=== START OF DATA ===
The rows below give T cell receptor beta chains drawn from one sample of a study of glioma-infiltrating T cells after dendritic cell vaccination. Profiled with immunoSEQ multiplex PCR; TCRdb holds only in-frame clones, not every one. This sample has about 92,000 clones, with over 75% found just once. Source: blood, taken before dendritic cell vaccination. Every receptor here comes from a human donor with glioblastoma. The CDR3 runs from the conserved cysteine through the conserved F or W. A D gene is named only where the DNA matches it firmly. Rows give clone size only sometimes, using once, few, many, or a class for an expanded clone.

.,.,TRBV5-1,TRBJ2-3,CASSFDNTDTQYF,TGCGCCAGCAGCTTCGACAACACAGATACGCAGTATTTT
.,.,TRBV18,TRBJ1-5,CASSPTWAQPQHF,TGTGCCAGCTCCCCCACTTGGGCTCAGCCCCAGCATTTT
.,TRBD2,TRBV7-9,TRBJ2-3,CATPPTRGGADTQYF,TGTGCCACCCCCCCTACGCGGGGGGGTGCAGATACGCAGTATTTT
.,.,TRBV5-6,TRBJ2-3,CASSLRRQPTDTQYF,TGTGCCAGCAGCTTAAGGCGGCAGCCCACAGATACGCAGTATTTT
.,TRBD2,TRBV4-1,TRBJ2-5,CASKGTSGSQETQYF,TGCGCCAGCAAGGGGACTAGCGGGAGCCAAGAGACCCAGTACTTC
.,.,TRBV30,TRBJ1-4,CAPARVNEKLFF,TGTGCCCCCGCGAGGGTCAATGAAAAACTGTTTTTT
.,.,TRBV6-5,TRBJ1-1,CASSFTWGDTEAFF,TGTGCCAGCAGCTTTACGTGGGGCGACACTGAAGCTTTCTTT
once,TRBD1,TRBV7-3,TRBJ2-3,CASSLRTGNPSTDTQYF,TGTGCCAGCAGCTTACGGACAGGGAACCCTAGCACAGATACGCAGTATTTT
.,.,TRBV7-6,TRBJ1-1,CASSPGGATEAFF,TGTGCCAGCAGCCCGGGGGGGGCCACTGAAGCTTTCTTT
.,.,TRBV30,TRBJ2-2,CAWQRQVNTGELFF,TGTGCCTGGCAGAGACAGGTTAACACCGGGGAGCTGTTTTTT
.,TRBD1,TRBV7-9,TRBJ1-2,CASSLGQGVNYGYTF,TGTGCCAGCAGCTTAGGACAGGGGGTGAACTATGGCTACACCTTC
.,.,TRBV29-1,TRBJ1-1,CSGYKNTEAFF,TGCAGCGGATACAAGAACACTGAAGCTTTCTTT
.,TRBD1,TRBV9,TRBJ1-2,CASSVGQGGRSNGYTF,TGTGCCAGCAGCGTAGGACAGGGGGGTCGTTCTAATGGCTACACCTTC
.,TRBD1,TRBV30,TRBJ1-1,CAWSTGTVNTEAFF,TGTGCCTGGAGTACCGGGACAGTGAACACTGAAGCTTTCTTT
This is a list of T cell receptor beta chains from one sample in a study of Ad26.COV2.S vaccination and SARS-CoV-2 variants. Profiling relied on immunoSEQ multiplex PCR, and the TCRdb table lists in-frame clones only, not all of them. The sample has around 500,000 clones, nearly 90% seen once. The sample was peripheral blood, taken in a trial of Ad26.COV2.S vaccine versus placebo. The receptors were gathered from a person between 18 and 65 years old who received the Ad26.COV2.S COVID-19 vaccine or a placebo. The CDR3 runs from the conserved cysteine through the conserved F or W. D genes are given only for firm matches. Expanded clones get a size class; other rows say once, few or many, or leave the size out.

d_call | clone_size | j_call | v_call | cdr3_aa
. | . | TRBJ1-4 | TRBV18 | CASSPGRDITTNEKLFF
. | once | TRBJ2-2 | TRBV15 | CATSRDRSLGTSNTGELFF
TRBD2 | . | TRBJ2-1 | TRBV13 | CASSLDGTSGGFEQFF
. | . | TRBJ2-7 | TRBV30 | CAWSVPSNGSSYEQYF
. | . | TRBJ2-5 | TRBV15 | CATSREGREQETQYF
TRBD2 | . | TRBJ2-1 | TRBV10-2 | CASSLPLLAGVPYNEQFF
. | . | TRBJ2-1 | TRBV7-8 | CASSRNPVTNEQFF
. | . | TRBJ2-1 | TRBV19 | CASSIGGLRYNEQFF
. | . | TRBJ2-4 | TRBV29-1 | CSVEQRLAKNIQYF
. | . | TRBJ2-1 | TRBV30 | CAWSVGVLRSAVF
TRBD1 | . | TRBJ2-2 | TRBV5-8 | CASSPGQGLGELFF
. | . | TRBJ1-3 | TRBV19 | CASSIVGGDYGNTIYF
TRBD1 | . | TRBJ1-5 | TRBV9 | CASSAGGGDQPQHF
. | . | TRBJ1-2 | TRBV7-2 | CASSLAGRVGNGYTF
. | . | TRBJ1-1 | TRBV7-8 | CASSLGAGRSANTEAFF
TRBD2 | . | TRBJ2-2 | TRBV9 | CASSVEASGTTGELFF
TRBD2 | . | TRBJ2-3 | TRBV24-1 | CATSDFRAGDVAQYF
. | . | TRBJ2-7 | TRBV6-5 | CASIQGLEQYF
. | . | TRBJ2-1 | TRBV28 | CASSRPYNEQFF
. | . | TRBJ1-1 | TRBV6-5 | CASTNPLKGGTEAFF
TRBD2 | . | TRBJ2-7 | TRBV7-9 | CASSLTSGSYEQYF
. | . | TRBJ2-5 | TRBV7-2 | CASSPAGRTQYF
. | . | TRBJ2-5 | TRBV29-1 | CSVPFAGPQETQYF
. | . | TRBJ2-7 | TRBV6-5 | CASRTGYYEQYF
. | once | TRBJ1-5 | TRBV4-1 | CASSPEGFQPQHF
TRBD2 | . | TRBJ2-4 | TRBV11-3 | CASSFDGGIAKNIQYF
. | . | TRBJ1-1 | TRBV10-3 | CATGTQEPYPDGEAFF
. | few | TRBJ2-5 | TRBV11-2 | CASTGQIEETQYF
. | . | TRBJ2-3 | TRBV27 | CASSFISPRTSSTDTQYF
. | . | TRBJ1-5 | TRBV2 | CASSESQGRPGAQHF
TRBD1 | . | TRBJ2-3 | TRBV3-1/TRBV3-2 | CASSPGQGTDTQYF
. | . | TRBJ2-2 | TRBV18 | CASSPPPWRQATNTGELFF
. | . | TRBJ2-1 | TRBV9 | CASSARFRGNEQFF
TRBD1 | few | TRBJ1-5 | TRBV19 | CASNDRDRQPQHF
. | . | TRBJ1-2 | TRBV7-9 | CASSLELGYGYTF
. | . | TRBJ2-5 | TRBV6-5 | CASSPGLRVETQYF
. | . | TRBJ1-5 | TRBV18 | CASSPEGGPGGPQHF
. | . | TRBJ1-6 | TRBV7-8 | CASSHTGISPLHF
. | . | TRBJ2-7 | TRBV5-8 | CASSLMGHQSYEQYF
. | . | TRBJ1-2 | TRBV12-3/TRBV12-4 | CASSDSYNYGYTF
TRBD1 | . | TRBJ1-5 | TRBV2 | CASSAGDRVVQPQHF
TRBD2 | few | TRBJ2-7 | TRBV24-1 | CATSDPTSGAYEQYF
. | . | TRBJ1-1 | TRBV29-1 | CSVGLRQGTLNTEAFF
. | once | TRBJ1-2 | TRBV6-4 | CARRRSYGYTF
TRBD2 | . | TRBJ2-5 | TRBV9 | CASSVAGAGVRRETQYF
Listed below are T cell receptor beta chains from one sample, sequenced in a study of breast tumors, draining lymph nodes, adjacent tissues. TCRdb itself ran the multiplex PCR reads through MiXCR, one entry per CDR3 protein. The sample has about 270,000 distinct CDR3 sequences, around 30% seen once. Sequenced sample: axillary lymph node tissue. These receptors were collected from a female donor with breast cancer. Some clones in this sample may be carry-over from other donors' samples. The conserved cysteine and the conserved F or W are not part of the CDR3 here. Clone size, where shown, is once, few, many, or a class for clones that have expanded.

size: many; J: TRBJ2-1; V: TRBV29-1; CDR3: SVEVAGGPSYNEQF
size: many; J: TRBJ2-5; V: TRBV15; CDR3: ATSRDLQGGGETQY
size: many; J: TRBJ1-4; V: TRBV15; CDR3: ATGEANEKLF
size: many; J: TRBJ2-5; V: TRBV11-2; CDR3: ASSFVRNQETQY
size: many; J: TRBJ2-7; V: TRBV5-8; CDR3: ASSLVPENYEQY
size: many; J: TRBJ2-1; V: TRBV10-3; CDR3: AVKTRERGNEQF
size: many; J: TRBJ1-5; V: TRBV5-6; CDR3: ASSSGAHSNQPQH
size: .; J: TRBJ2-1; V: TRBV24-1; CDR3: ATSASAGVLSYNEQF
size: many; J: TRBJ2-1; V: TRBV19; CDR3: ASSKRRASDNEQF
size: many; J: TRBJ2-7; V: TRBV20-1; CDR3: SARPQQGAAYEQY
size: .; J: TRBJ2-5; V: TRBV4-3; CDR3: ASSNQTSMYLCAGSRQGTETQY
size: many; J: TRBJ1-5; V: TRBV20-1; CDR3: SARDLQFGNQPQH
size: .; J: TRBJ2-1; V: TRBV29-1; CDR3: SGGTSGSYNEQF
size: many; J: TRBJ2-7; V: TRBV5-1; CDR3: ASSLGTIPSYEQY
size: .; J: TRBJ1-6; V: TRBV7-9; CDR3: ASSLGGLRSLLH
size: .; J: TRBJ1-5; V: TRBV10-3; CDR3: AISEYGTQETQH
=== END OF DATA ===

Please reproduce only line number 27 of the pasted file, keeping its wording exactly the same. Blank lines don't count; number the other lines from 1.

. | . | TRBJ2-1 | TRBV30 | CAWSVGVLRSAVF